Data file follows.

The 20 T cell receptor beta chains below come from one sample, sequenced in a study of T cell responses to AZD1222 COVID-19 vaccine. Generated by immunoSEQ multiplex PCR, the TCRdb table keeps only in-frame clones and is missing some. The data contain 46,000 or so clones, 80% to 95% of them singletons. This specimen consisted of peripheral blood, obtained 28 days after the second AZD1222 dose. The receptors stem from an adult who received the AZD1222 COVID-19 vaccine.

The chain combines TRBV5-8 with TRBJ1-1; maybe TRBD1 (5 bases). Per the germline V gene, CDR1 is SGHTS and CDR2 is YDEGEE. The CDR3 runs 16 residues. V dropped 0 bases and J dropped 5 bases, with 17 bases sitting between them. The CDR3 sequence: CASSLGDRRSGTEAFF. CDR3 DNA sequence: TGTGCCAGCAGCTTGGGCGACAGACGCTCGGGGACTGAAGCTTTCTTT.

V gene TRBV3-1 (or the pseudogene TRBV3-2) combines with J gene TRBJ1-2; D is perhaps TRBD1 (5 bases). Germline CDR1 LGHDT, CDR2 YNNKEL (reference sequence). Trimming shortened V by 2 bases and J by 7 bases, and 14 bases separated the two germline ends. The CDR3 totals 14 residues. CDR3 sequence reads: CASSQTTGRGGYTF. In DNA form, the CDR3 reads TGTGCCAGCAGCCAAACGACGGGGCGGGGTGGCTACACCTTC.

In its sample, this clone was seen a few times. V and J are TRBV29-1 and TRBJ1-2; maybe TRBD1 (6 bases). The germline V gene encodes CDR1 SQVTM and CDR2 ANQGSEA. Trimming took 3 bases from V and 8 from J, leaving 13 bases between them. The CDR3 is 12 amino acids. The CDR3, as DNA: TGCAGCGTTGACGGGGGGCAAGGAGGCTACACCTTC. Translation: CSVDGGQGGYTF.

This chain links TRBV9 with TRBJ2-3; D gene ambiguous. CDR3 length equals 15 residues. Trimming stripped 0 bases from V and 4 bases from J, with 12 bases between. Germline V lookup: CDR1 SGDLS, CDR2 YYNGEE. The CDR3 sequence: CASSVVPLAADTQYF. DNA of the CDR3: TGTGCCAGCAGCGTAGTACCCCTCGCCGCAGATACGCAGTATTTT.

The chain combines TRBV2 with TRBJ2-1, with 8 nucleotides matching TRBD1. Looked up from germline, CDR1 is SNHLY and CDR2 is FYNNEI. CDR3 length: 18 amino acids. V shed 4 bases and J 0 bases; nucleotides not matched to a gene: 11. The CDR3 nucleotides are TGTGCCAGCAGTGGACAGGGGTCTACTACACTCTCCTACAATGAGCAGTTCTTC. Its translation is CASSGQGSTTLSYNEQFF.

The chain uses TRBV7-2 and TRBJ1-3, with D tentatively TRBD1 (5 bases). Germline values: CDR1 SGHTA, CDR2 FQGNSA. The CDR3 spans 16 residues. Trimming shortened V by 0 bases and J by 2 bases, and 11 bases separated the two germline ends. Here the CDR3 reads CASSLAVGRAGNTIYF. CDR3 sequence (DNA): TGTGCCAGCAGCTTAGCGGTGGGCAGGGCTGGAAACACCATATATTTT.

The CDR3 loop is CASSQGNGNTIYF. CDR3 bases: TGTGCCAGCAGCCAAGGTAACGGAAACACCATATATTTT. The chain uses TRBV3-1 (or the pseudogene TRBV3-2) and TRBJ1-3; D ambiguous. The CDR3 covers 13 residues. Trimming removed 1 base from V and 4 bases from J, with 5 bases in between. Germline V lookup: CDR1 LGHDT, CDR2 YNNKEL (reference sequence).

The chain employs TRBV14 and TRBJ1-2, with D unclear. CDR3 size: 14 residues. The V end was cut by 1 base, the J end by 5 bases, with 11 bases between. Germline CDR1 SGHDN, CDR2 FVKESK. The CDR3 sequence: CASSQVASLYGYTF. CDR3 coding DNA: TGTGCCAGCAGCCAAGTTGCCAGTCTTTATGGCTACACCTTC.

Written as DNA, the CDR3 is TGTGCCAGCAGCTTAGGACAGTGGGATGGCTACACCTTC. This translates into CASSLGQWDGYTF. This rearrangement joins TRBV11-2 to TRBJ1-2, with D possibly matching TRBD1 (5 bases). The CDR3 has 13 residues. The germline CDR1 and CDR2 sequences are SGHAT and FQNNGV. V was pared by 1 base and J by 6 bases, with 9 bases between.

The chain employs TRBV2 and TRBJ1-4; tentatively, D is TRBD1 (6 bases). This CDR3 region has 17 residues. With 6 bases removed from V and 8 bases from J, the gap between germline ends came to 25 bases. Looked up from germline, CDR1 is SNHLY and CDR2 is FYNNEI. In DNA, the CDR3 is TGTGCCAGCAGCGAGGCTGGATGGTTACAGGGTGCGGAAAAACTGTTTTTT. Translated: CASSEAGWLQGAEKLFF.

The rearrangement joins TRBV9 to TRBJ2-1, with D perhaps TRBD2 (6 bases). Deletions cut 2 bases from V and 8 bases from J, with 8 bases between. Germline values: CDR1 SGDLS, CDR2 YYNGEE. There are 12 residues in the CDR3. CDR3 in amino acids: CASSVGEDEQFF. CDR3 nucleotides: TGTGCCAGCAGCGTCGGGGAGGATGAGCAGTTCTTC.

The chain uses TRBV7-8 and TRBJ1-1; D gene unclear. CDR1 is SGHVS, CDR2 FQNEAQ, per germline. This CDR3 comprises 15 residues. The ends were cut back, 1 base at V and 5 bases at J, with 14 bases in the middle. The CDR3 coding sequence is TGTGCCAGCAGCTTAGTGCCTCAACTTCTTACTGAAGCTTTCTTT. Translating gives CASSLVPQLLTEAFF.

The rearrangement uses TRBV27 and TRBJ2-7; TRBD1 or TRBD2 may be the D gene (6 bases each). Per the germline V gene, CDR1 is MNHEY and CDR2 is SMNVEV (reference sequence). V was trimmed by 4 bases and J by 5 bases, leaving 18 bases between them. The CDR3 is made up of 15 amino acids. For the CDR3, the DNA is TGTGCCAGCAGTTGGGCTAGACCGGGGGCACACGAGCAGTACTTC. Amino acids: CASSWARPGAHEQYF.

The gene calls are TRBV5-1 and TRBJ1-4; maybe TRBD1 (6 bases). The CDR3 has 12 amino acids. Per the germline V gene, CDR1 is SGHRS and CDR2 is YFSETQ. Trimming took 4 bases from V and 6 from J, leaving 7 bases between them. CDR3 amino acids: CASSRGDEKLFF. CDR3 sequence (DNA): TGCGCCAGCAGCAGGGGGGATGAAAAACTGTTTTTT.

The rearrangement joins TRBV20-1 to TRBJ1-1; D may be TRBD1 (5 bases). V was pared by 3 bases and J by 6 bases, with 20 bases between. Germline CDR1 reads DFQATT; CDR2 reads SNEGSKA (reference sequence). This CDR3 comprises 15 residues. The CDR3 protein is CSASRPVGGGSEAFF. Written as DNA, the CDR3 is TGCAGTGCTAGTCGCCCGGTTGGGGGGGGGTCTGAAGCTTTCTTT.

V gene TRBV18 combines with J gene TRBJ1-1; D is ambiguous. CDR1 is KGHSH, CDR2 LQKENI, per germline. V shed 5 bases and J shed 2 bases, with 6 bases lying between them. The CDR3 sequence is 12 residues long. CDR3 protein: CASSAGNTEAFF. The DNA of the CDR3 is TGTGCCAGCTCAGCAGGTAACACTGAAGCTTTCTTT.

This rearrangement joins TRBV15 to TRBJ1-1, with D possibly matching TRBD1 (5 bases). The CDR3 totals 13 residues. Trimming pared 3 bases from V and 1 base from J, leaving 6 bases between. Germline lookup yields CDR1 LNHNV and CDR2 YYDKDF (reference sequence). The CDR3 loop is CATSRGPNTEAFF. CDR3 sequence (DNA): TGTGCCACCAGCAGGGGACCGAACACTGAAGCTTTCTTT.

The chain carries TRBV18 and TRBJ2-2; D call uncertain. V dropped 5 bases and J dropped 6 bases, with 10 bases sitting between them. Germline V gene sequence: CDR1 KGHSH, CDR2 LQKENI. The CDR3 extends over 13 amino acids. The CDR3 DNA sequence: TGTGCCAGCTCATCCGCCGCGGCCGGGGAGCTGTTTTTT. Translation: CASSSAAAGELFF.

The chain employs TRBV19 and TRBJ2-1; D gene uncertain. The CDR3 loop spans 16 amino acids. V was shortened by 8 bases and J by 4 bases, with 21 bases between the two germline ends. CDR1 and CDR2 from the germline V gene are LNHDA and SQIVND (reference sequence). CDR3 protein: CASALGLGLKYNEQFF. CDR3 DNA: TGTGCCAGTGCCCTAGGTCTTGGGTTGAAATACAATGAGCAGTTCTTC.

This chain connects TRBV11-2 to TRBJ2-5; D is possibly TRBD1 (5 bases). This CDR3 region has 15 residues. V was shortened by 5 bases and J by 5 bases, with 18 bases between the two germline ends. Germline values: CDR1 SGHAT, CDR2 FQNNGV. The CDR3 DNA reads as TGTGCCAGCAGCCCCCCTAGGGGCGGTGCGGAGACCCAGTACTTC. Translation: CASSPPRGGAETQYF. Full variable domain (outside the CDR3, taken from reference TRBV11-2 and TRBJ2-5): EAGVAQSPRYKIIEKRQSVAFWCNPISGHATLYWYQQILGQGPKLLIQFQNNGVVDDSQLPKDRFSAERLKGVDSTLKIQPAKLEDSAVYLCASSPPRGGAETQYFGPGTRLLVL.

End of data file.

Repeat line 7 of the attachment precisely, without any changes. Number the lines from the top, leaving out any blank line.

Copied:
The chain uses TRBV7-2 and TRBJ1-3, with D tentatively TRBD1 (5 bases). Germline values: CDR1 SGHTA, CDR2 FQGNSA. The CDR3 spans 16 residues. Trimming shortened V by 0 bases and J by 2 bases, and 11 bases separated the two germline ends. Here the CDR3 reads CASSLAVGRAGNTIYF. CDR3 sequence (DNA): TGTGCCAGCAGCTTAGCGGTGGGCAGGGCTGGAAACACCATATATTTT.